Egypt's summertime escape: White sand beaches and designer cocktails, but no room for the public

Egypt's summertime escape: White sand beaches and designer cocktails, but no room for the public
As late afternoon approaches, the crowd on the beach in Egypt's North Coast, also known as Sahel ("The Coast,") begins to grow. (Rachel Scheier / For The Times)
 

Kiki’s Beach Bar offers cool breezes and $14 designer cocktails. But good luck getting in — unless you’re famous, or, better yet, know someone who works the door.

But exclusivity, of course, is a draw for Cairo’s junior beau monde, which on Thursday afternoons this time of year decamps north to the clear, cool waters of Sahel (“The Coast”), leaving the donkey carts and shisha bars of the capital far behind. Around midnight, Kiki’s and other elite North Coast drinking establishments such as Lemon Tree and Sachi by the Sea start filling with men in linen shirts and women in glittering halter tops and eyelash extensions.

The North Coast, which refers to the Mediterranean shoreline from Alexandria to the Libyan border, has seen a proliferation of upper-crust watering holes with the rapid development of ever-newer, posher resorts, even as ordinary citizens struggle to cope with the soaring cost of water, gas and electricity. If economic shocks such as the “Arab Spring” or a 2013 military coup have plunged almost a third of this country’s 95 million people into poverty, you wouldn’t know it in Sahel, where fashionable nightspots are packed with recent graduates of Western universities decked out in Ibiza- and Miami Beach-inspired ensembles.

Across Cairo and up and down the North Coast highway, massive billboards for new upscale developments such as Fouka Bay and La Vista show off spotless chalets on empty white sands against the trademark turquoise sea of this prime 300-mile stretch of the southernmost shore of the Mediterranean.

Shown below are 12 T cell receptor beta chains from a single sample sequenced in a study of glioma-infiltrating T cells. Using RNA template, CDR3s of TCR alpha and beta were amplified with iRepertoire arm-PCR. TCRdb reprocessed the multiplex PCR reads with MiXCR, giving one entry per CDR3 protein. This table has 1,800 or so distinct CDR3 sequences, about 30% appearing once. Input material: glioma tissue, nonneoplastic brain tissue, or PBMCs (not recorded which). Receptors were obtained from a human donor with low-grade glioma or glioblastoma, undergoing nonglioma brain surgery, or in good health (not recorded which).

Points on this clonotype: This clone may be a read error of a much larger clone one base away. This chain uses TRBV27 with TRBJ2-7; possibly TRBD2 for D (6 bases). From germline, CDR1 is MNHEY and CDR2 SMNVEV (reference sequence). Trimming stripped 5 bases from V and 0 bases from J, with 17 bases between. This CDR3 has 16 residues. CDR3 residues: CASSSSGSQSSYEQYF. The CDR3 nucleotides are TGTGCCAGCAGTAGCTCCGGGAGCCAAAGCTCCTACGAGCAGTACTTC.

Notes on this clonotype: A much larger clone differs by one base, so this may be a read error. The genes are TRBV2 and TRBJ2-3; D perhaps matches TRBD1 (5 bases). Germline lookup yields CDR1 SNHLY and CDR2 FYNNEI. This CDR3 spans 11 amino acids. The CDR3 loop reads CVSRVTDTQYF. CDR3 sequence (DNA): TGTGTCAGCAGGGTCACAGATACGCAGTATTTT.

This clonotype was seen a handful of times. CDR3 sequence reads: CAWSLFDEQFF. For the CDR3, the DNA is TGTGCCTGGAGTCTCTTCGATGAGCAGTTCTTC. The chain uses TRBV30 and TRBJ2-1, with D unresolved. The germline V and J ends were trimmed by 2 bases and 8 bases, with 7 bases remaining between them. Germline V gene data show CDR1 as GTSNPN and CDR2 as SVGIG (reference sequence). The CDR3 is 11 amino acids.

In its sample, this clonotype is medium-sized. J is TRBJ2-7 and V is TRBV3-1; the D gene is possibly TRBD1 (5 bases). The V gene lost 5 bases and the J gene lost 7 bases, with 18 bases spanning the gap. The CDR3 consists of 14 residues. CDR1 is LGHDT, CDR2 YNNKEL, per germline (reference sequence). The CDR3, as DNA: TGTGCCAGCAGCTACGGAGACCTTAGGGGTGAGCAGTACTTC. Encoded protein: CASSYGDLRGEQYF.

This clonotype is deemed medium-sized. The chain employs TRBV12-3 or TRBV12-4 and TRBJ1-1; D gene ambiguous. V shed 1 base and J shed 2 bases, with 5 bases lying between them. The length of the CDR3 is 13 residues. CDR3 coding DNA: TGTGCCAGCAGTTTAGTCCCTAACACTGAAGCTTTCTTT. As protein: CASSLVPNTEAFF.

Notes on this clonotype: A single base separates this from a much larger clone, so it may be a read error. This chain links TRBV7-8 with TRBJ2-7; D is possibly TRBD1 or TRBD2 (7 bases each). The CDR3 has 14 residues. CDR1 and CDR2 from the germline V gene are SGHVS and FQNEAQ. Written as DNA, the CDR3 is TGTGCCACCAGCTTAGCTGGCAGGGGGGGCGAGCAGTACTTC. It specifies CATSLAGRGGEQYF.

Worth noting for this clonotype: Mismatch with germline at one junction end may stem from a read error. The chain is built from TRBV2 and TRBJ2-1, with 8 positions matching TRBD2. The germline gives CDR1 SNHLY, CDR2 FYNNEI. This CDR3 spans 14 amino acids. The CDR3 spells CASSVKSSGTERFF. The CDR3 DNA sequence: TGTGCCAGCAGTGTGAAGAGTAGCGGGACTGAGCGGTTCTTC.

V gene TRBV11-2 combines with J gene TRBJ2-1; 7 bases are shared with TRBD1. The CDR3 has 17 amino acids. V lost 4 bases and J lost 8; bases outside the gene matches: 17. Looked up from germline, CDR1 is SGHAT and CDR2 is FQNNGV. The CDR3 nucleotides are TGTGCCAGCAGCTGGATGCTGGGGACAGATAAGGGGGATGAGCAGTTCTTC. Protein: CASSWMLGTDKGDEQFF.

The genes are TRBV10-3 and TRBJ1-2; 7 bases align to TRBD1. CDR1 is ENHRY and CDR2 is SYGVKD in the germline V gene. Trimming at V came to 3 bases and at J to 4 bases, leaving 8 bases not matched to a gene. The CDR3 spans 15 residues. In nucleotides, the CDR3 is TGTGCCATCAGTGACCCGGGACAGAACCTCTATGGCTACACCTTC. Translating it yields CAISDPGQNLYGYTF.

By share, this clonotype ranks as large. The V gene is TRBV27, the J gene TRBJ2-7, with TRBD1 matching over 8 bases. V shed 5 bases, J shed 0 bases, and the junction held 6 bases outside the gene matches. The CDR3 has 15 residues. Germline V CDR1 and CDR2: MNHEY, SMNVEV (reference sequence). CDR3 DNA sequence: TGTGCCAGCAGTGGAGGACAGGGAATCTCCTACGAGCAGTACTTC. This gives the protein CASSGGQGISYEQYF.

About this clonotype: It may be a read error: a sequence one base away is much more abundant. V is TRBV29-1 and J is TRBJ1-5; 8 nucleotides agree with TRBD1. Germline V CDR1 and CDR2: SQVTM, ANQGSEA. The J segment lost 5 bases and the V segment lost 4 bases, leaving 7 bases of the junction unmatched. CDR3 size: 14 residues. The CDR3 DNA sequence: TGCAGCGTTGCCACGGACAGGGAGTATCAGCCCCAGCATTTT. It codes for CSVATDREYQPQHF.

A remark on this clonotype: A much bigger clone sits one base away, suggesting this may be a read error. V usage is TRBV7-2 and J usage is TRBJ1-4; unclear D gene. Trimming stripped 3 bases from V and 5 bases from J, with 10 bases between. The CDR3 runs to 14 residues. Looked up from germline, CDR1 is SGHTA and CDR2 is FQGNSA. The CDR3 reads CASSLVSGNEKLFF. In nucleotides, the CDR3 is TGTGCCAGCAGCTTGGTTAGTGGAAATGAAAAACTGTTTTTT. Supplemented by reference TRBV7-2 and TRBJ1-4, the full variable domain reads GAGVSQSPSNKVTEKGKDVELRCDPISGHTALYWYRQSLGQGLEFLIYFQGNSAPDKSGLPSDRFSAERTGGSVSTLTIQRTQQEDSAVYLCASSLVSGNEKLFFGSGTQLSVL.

In reality, little of the shoreline has been left untouched.

“I don’t think there is a single stretch of undisturbed coastline,” said David Sims, a Cairo-based economist and urban planner who describes the North Coast as “the hottest real estate market in Egypt,” thanks to the remarkable pace of high-density construction, which has left almost no public beaches or open spaces.

On summer weekend afternoons, inside Marina, the oldest and largest — but no longer the fanciest — resort in Sahel, young women in shorts hand out party fliers to passing drivers. Of course, those functions are open only to those who can afford the door charge. Entry alone is $30 to upward of $50 at the “decent” clubs, especially if there’s live music or a known deejay, says Mohamed Rashed, a Cairo-based writer at Scoop Empire, an “urban destination” website. That’s more than the average Egyptian earns in a week. Some clubs require advance reservations, or screen prospective patrons via Facebook or other such Darwinian methods.

“In Egypt, you have two types of rich people,” Rashed said. “There are rich people who just have money, who went to good, private universities — and then there are the super rich.” On Fridays, members of the latter category begin arriving several hours before sunset at Rituals, a nirvana-themed affair where you can nibble sushi while lounging beneath a hemp umbrella on a plush white terry cloth-covered bed just a few feet from the waves.

From left, Ahmed Meteini, Farida Abdelgalil and Farida Shenawy at the Rituals beach club in Egypt's North Coast.
From left, Ahmed Meteini, Farida Abdelgalil and Farida Shenawy at the Rituals beach club in Egypt's North Coast. (Rachel Scheier / For The Times)
 

For decades, tradition has dictated that anyone who could afford to flee the heat and traffic of Cairo head for the Mediterranean shores in the summer. Under the Egyptian monarchy, the entire government relocated to Alexandria during July and August.

But it wasn’t until 1992 that Marina, the original North Coast luxury mega-resort, arose on a seven-mile stretch of state-owned land that once housed an ancient Greco-Roman trading port. With thousands of dwellings, the resort featured a golf course, man-made lagoons and even a “minister’s row” on a private island, where Hosni Mubarak-era heavyweights still summer to this day.

But most of the Pharaonic set has long since left Marina — now considered nearly middle class — for newer, more prestigious addresses farther west. “It’s fashion,” shrugged Manal Hussein, a former deputy minister of finance who is now chairwoman of Orascom Hotels and Development, one of Egypt’s largest firms.

 

RACHEL SCHEIER

 

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